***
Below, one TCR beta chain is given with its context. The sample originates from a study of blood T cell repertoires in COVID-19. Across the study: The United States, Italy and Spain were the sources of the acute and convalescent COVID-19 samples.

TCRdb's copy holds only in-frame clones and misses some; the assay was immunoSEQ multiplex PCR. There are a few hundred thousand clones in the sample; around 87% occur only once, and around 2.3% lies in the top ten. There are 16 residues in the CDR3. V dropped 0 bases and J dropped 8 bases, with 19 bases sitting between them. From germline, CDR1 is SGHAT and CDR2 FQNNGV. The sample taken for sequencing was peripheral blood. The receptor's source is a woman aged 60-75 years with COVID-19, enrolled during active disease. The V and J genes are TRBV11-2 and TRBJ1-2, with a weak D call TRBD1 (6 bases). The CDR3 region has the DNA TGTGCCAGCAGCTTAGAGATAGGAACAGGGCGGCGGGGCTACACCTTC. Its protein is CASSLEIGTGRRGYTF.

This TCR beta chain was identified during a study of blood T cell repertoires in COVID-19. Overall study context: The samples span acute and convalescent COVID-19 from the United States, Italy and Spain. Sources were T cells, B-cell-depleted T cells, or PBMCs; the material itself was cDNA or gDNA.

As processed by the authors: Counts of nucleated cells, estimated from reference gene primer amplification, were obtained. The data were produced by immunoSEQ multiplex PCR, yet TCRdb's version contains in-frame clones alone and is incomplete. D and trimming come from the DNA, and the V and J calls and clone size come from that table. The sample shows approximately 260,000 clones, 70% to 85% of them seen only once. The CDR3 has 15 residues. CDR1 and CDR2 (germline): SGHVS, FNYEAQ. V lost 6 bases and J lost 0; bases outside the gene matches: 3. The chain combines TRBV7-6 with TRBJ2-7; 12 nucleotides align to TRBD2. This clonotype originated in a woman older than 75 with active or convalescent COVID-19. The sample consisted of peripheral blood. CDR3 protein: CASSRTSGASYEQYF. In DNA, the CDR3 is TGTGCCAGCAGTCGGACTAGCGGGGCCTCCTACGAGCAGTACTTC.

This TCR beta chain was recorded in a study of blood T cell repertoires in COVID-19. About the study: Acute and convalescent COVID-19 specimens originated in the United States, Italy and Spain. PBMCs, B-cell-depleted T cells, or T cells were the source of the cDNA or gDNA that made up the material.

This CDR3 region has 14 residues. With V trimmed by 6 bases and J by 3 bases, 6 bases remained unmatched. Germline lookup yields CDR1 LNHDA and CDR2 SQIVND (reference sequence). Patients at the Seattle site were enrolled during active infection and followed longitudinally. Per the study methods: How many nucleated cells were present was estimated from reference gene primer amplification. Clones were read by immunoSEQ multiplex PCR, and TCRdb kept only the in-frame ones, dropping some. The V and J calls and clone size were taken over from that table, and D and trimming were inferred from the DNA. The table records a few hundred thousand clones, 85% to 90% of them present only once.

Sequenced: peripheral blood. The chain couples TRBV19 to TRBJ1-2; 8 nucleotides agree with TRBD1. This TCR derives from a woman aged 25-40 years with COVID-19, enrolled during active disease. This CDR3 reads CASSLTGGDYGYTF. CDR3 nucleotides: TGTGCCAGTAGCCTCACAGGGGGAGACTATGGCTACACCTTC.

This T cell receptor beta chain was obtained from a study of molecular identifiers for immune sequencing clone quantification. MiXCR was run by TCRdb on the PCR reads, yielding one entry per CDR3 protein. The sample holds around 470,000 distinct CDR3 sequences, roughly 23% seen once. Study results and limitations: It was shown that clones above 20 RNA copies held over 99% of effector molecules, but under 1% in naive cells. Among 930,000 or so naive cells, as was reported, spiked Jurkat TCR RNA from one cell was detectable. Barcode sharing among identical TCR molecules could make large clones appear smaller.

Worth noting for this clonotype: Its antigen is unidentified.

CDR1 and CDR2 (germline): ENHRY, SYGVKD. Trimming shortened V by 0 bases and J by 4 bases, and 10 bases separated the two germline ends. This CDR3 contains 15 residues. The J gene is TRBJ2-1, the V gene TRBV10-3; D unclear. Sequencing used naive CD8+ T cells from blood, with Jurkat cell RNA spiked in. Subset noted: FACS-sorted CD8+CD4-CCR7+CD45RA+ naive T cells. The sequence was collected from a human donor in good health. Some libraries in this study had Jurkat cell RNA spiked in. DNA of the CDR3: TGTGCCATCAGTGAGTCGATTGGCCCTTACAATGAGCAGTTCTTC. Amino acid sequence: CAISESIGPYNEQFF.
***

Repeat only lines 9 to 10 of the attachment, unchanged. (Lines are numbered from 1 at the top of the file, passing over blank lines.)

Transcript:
Worth noting for this clonotype: Its antigen is unidentified.

CDR1 and CDR2 (germline): ENHRY, SYGVKD. Trimming shortened V by 0 bases and J by 4 bases, and 10 bases separated the two germline ends. This CDR3 contains 15 residues. The J gene is TRBJ2-1, the V gene TRBV10-3; D unclear. Sequencing used naive CD8+ T cells from blood, with Jurkat cell RNA spiked in. Subset noted: FACS-sorted CD8+CD4-CCR7+CD45RA+ naive T cells. The sequence was collected from a human donor in good health. Some libraries in this study had Jurkat cell RNA spiked in. DNA of the CDR3: TGTGCCATCAGTGAGTCGATTGGCCCTTACAATGAGCAGTTCTTC. Amino acid sequence: CAISESIGPYNEQFF.